Tell us a little about yourselves; what makes you tick and what makes your publications tick?
My book ‘Teaching Comics: Volume One’ is a collection of comics focusing on my experiences as a first-year teaching artist working in Chicago Public Schools. The comics range from conversations with students, scenes from inside the classroom, and discussions with other teachers.
What drew you to creating, publishing, editing and presenting your projects?
I enjoy creating these comics because I get the opportunity to explore my relationship with my students and ask myself what it means to be a teacher.
What do you think of the relationship between publishing (what you do) and reaching an audience of readers?
I’m proud to be a self-publisher. I enjoy the freedom and range of decisions I have control of when I put out a book or a zine. Self-publishers are allowed to voice their stories to a world without fear of being censored. As someone who wrote about working in a public school, I realized that not many teachers are afforded the opportunity to speak earnestly about their experiences working with children and the pros of cons of educational administrations. My book allowed me the chance to speak from my experiences and learn from them as I was reflecting on them. Publishing the book hopefully will allow others the same opportunity.
Can you tell us about your creative, editorial, and collaborative process?
Most of the comics are created the day of or shortly after an experience has happened. I’ll usually know in the moment that something is happening that it is going to be a comic. I try to work as quickly as I can so that the memory of the moment stays fresh and is untainted by time or overthinking how it should be depicted. The best comics are usually the most honest ones, written in the moment without hesitation or fear of stepping over boundaries.
How didyou get into working with small press publishing?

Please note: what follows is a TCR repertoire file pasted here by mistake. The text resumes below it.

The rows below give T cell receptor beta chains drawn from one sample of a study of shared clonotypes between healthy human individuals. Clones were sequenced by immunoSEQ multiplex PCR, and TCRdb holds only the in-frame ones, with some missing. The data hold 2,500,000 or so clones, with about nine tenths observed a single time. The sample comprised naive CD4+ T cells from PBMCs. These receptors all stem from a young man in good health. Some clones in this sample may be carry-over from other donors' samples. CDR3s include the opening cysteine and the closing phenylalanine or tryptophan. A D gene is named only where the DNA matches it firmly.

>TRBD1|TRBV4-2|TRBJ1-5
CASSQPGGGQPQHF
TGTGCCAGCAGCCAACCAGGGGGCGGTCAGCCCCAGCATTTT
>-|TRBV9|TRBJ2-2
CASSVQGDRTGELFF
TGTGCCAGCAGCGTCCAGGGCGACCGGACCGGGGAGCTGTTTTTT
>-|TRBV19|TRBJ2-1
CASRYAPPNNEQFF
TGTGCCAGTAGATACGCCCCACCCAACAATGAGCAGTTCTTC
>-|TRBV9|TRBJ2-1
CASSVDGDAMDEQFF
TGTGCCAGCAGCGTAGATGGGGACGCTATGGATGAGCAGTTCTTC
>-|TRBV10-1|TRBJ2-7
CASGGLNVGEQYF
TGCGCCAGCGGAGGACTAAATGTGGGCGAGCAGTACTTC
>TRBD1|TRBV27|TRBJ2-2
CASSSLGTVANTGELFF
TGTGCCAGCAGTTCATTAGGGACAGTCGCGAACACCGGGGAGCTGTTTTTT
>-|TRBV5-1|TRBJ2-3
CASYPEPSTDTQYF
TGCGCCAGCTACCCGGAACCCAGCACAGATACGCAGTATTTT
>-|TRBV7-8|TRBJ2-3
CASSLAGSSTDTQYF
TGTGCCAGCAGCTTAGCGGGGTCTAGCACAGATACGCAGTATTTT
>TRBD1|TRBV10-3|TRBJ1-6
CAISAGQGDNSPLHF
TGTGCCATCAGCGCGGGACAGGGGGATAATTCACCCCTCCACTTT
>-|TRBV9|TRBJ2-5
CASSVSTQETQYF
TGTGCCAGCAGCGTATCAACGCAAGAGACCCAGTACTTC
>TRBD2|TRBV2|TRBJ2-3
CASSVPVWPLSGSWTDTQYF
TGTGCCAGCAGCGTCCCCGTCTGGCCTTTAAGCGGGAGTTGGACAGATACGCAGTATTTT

I got into small press publishing through countless efforts to see my work published by others and failing to achieve that. The only route was to publish it myself- online and in print form. I’ve had a lot of fun seeing my work change since creating zines, mini-comics, and other work. I’ve started publishing my students’ comics in an effort to share their work with a wider audience and show them that even if one person enjoys your work, it’s worth creating.
What advice would you give to someone starting a small press or publishing project?
Don’t be afraid to publish it. Whatever “it” is. A short story, an 8 page mini-comic, a zine about your favorite pair of underwear. Whatever it is that you have created, someone will find it and read it. Will they always enjoy it? Maybe. Either way, your first step to finding some foot traffic with your work starts by making stuff and putting it out there for the community to see. You’ll only grow in your work quality and quantity by the amount of work you’re willing to give life to.
How long have you been at it (by “it” I mean publishing)?
I moved to Chicago in 2011 to pursue creating and publishing comics and have been doing so ever since.
What would you have told your younger self about what you are doing? and What do you hope your older self might tell the you of today?
Don’t ignore your old work. You may look at it is as lazy and unfulfilled now, but it’s that work that led you to creating the stories you’re making today- no matter how radically different it may read, appear, or be presented. The moment you doubt your past accomplishments is the moment you start letting yourself be suckered into thinking ‘I’m no good at this’ or ‘Why bother doing this?’ There is no valid answer to these questions. You either make the work because it fulfills you, or you don’t.
Other than your own projects, what are some other presses and publications that inspire you to keep reading and supporting the small press community?
There are almost too many creators and small press publishers that I admire and hope to work with some day. I’d have to say that I’m always floored by the amount of creators, publishers, and distros that showcase their work at Chicago Zine Fest, as well as other zine fests and small press expos around the country. The fact that there are zine fests happening in places like Omaha, Nebraska, Boise, Idaho, and Iowa City makes me feel that the community is growing larger and faster than ever before. I think the shift is happening because many creators and artists are being told to for-go traditional publishing and try the self-publishing route. While I honestly don’t think there’s much of a difference to the financial success of either option, I do believe that the self-publishing community places an emphasis on fostering one another through words, outreach, and opportunities to connect. Hopefully it continues to grow.